Third, as I made no interpretation of the 7th Am. other than to support the concept of civil juries, I will return to your discussion of SJ. SJ is NOT a plaintiff/defendant matter. SJ is a movant/non-movant rule. The Celotex Standard refers to the trilogy of decisions simultaneously handed down by the SC in 1986, not simply to Celotex itself. In fact, Celotex stands for the proposition nearly opposite to what you claim: the non-movant must rebut the motion with a showing of a genuine issue of material fact or face immediate judgment. The movant's presentation of the facts will, contrary to your assertion, be construed in the light most favorable to the NON-MOVANT. SJ is NOT "a mechanism for determining the law" but a means to recognize that the movant deserves judgment as a matter of law because no facts are in dispute. Scintilla or no scintilla, SJ should only be given when there is no dispute of material fact (as opposed to immaterial fact, which should be no obstacle to judgment); the whole point of the civil jury is to take fact-finding away from the judge, should either party request it. Finally, the SC has indeed recognized the Constitution (though I grant that at times the Court has done so grudgingly) and, on this point, has always admitted the right to jury trial in civil suits at law. (Or did you mean to say that juries are not asked to determine questions of law? It would be novel to claim that the jury should become a "law-finder" but I disclaim the honor of such creativity, as my response to Misha's comment attests.)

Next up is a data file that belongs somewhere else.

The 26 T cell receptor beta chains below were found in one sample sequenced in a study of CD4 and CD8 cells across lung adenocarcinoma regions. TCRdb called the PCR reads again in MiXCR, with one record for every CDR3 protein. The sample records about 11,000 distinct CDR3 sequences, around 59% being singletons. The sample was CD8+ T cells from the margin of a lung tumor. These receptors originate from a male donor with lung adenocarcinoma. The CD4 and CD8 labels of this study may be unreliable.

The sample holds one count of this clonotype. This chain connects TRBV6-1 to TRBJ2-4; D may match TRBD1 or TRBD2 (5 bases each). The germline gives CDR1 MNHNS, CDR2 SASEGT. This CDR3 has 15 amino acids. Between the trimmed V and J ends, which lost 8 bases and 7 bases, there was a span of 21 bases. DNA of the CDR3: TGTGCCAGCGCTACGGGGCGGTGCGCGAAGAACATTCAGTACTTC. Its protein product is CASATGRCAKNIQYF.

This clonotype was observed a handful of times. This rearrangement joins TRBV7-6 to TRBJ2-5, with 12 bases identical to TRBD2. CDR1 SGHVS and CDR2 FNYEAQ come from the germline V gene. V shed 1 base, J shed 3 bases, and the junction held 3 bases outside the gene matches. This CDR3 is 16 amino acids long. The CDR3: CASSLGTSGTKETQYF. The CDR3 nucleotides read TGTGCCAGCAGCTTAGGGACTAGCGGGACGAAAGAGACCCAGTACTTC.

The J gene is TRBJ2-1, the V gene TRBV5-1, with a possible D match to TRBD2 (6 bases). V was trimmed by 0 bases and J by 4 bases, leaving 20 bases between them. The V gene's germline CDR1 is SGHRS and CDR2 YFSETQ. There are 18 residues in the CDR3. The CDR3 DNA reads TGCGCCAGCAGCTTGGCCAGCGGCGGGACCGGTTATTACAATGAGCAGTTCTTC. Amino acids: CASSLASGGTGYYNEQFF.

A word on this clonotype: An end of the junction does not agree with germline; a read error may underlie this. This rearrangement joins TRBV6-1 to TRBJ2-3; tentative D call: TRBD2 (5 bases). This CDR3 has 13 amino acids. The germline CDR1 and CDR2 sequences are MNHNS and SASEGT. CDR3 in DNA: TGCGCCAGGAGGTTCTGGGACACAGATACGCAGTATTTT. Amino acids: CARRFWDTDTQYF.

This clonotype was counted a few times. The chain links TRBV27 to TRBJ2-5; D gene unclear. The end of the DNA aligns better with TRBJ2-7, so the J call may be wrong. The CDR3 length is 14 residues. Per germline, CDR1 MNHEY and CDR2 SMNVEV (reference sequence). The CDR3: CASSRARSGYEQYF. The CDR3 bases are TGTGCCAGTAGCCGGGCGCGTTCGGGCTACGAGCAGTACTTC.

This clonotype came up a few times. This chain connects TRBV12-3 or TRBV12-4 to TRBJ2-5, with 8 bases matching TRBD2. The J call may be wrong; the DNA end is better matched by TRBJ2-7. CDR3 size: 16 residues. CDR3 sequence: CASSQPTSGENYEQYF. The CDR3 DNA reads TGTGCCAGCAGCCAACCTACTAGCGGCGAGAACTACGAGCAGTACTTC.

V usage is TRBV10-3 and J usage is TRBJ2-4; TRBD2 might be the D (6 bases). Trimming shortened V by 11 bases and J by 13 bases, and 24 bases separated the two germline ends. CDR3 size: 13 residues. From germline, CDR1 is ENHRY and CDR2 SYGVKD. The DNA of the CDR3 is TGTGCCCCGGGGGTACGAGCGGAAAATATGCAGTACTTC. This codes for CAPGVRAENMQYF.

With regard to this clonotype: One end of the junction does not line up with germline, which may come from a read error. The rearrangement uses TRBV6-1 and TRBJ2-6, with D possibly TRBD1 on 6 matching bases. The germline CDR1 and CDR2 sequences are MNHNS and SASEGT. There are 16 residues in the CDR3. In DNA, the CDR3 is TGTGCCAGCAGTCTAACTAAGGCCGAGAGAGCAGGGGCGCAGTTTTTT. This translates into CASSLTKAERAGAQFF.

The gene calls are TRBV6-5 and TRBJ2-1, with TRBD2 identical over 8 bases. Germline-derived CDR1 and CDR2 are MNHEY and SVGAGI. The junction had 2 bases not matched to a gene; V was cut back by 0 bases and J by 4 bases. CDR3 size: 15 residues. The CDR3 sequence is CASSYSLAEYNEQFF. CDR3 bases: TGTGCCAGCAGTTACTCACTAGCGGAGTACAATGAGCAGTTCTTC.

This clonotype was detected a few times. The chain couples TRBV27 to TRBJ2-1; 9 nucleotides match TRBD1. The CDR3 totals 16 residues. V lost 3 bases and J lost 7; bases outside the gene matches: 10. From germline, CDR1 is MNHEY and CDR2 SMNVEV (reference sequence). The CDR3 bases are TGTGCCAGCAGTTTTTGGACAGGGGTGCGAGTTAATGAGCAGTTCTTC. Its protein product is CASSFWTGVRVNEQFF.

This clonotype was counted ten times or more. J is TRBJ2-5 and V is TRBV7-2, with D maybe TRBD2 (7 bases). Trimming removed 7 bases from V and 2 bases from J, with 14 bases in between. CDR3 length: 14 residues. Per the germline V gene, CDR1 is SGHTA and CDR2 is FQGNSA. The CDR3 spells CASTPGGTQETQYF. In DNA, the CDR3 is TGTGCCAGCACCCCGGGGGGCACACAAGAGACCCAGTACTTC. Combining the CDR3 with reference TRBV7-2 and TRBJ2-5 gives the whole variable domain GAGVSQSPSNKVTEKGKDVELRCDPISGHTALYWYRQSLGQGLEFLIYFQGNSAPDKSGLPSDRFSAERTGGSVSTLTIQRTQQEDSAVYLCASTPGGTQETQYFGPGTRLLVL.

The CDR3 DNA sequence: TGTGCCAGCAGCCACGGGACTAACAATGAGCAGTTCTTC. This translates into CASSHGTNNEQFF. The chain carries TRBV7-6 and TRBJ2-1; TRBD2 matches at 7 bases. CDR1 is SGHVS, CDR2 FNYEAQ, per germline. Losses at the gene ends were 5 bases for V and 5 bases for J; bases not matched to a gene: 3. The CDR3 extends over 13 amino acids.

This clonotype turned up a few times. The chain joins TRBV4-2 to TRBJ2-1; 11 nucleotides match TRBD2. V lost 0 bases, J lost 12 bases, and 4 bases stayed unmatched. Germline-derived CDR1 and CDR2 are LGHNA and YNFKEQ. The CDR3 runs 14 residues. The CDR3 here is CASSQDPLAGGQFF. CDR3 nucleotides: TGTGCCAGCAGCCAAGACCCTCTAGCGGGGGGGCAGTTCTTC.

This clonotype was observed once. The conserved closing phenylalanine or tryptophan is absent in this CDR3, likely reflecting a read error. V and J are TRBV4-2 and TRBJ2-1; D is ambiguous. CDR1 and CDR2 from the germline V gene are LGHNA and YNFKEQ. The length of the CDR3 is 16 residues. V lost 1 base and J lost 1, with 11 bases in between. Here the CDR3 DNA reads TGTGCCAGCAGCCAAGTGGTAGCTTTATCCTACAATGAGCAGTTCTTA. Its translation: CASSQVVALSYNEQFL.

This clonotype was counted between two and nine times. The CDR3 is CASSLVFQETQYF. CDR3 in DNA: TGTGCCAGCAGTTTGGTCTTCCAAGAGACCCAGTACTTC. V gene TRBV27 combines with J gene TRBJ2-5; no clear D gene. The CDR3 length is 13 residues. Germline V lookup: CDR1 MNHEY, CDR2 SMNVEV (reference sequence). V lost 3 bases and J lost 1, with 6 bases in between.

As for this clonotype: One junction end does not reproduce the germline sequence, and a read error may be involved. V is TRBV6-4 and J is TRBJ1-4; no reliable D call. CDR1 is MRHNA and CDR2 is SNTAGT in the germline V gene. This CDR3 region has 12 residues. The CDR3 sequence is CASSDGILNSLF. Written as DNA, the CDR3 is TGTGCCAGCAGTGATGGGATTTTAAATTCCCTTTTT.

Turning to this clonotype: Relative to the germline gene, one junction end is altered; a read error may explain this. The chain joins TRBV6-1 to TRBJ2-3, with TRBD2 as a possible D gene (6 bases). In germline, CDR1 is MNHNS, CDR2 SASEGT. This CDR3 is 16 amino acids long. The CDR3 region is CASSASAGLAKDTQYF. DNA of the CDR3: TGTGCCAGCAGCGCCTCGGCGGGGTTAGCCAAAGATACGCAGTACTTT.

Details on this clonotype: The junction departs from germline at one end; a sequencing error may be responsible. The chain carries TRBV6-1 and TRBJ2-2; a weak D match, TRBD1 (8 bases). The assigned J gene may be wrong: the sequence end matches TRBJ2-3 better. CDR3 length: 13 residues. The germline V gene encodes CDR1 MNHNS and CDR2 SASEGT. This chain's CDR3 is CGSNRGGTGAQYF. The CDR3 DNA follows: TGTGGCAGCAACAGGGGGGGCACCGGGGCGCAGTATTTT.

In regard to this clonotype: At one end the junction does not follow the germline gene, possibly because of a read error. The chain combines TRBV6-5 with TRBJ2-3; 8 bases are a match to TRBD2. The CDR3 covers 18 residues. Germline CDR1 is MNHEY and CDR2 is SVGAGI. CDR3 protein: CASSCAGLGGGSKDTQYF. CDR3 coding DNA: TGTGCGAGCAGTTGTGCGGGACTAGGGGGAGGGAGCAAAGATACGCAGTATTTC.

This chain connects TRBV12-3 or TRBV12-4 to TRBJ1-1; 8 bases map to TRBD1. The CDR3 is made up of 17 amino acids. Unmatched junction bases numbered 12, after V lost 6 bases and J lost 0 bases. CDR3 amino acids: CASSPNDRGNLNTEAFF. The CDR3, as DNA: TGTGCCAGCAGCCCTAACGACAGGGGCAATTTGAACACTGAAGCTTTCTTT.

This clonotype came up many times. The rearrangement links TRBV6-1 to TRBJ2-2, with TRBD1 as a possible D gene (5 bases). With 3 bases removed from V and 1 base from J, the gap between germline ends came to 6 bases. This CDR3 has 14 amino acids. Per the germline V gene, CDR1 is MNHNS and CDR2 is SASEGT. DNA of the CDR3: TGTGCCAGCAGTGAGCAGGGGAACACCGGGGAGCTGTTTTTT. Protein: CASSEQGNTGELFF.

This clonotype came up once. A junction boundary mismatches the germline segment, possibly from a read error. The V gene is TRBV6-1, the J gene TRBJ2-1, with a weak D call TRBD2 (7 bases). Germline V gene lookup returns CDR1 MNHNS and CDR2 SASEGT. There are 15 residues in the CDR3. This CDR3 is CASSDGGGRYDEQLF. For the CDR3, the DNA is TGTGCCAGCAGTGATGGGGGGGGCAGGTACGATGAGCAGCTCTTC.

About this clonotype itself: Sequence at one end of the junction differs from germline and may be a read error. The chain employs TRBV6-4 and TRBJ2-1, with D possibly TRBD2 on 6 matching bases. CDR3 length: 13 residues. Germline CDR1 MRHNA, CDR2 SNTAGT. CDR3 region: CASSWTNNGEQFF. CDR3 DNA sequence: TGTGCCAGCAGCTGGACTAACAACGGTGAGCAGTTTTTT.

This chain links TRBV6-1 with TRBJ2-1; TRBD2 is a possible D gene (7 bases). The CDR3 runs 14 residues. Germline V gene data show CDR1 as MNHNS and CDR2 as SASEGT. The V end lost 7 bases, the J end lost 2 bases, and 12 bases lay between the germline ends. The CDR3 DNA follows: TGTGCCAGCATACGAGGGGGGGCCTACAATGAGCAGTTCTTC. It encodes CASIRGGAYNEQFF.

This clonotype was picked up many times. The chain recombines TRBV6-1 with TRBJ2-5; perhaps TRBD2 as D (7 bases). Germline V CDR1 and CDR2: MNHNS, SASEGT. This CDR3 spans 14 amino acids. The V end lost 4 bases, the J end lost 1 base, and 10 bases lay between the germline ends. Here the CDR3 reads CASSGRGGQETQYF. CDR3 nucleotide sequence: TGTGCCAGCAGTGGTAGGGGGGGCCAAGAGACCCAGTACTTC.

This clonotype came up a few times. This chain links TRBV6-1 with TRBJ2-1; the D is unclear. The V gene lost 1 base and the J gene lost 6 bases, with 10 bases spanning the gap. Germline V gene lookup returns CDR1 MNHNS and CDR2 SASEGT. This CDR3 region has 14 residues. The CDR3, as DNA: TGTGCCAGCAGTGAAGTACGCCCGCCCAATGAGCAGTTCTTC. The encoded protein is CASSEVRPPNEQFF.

I support the institution of the unanimous, 12-man civil jury. SJ certainly reduces its availability, I believe improperly to the extent the judge determines the validity of disputed claims of material fact.